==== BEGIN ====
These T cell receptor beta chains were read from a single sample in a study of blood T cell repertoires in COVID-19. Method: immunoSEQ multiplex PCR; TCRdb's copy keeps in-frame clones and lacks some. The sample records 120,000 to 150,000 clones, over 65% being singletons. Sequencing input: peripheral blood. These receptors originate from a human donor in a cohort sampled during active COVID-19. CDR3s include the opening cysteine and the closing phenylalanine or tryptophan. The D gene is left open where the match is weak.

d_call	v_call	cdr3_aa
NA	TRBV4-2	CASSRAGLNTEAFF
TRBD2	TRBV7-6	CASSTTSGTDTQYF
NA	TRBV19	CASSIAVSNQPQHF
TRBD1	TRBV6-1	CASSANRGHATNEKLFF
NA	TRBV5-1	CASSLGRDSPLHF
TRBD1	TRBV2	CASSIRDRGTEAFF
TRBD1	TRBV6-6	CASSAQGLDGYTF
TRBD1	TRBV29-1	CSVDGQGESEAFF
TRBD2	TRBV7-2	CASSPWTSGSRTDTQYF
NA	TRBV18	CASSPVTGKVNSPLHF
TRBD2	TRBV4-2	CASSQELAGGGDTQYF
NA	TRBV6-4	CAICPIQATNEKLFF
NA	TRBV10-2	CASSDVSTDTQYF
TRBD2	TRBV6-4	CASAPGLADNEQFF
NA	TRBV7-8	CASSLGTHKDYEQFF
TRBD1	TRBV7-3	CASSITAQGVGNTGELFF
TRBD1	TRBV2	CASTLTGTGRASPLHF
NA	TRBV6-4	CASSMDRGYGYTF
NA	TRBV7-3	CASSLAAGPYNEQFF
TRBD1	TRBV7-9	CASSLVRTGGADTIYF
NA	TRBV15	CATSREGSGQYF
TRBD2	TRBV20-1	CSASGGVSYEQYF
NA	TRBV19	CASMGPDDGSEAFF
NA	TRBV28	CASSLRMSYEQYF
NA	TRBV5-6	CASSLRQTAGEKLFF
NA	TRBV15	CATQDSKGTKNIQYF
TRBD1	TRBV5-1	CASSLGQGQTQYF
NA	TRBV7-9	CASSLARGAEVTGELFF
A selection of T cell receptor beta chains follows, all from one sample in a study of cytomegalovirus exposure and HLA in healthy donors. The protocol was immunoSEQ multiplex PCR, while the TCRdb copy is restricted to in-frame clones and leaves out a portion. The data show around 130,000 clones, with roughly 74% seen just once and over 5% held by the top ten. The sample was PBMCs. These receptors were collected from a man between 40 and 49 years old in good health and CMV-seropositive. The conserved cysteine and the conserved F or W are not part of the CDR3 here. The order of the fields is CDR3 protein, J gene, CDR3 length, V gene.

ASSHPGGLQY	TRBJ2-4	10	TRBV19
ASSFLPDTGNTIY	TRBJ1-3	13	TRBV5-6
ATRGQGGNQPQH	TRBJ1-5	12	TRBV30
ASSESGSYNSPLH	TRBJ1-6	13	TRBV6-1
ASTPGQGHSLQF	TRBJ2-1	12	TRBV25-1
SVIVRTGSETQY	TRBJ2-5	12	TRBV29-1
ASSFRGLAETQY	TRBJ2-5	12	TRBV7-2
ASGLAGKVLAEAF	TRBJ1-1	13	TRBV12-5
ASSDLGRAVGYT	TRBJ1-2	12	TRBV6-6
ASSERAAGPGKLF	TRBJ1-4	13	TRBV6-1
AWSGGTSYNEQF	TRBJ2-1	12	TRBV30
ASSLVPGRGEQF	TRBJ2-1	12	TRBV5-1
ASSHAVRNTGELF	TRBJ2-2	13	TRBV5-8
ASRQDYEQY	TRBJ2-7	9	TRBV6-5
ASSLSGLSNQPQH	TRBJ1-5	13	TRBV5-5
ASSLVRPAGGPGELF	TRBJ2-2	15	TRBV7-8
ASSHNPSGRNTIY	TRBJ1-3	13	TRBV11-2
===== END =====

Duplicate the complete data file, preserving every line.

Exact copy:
These T cell receptor beta chains were read from a single sample in a study of blood T cell repertoires in COVID-19. Method: immunoSEQ multiplex PCR; TCRdb's copy keeps in-frame clones and lacks some. The sample records 120,000 to 150,000 clones, over 65% being singletons. Sequencing input: peripheral blood. These receptors originate from a human donor in a cohort sampled during active COVID-19. CDR3s include the opening cysteine and the closing phenylalanine or tryptophan. The D gene is left open where the match is weak.

d_call	v_call	cdr3_aa
NA	TRBV4-2	CASSRAGLNTEAFF
TRBD2	TRBV7-6	CASSTTSGTDTQYF
NA	TRBV19	CASSIAVSNQPQHF
TRBD1	TRBV6-1	CASSANRGHATNEKLFF
NA	TRBV5-1	CASSLGRDSPLHF
TRBD1	TRBV2	CASSIRDRGTEAFF
TRBD1	TRBV6-6	CASSAQGLDGYTF
TRBD1	TRBV29-1	CSVDGQGESEAFF
TRBD2	TRBV7-2	CASSPWTSGSRTDTQYF
NA	TRBV18	CASSPVTGKVNSPLHF
TRBD2	TRBV4-2	CASSQELAGGGDTQYF
NA	TRBV6-4	CAICPIQATNEKLFF
NA	TRBV10-2	CASSDVSTDTQYF
TRBD2	TRBV6-4	CASAPGLADNEQFF
NA	TRBV7-8	CASSLGTHKDYEQFF
TRBD1	TRBV7-3	CASSITAQGVGNTGELFF
TRBD1	TRBV2	CASTLTGTGRASPLHF
NA	TRBV6-4	CASSMDRGYGYTF
NA	TRBV7-3	CASSLAAGPYNEQFF
TRBD1	TRBV7-9	CASSLVRTGGADTIYF
NA	TRBV15	CATSREGSGQYF
TRBD2	TRBV20-1	CSASGGVSYEQYF
NA	TRBV19	CASMGPDDGSEAFF
NA	TRBV28	CASSLRMSYEQYF
NA	TRBV5-6	CASSLRQTAGEKLFF
NA	TRBV15	CATQDSKGTKNIQYF
TRBD1	TRBV5-1	CASSLGQGQTQYF
NA	TRBV7-9	CASSLARGAEVTGELFF
A selection of T cell receptor beta chains follows, all from one sample in a study of cytomegalovirus exposure and HLA in healthy donors. The protocol was immunoSEQ multiplex PCR, while the TCRdb copy is restricted to in-frame clones and leaves out a portion. The data show around 130,000 clones, with roughly 74% seen just once and over 5% held by the top ten. The sample was PBMCs. These receptors were collected from a man between 40 and 49 years old in good health and CMV-seropositive. The conserved cysteine and the conserved F or W are not part of the CDR3 here. The order of the fields is CDR3 protein, J gene, CDR3 length, V gene.

ASSHPGGLQY	TRBJ2-4	10	TRBV19
ASSFLPDTGNTIY	TRBJ1-3	13	TRBV5-6
ATRGQGGNQPQH	TRBJ1-5	12	TRBV30
ASSESGSYNSPLH	TRBJ1-6	13	TRBV6-1
ASTPGQGHSLQF	TRBJ2-1	12	TRBV25-1
SVIVRTGSETQY	TRBJ2-5	12	TRBV29-1
ASSFRGLAETQY	TRBJ2-5	12	TRBV7-2
ASGLAGKVLAEAF	TRBJ1-1	13	TRBV12-5
ASSDLGRAVGYT	TRBJ1-2	12	TRBV6-6
ASSERAAGPGKLF	TRBJ1-4	13	TRBV6-1
AWSGGTSYNEQF	TRBJ2-1	12	TRBV30
ASSLVPGRGEQF	TRBJ2-1	12	TRBV5-1
ASSHAVRNTGELF	TRBJ2-2	13	TRBV5-8
ASRQDYEQY	TRBJ2-7	9	TRBV6-5
ASSLSGLSNQPQH	TRBJ1-5	13	TRBV5-5
ASSLVRPAGGPGELF	TRBJ2-2	15	TRBV7-8
ASSHNPSGRNTIY	TRBJ1-3	13	TRBV11-2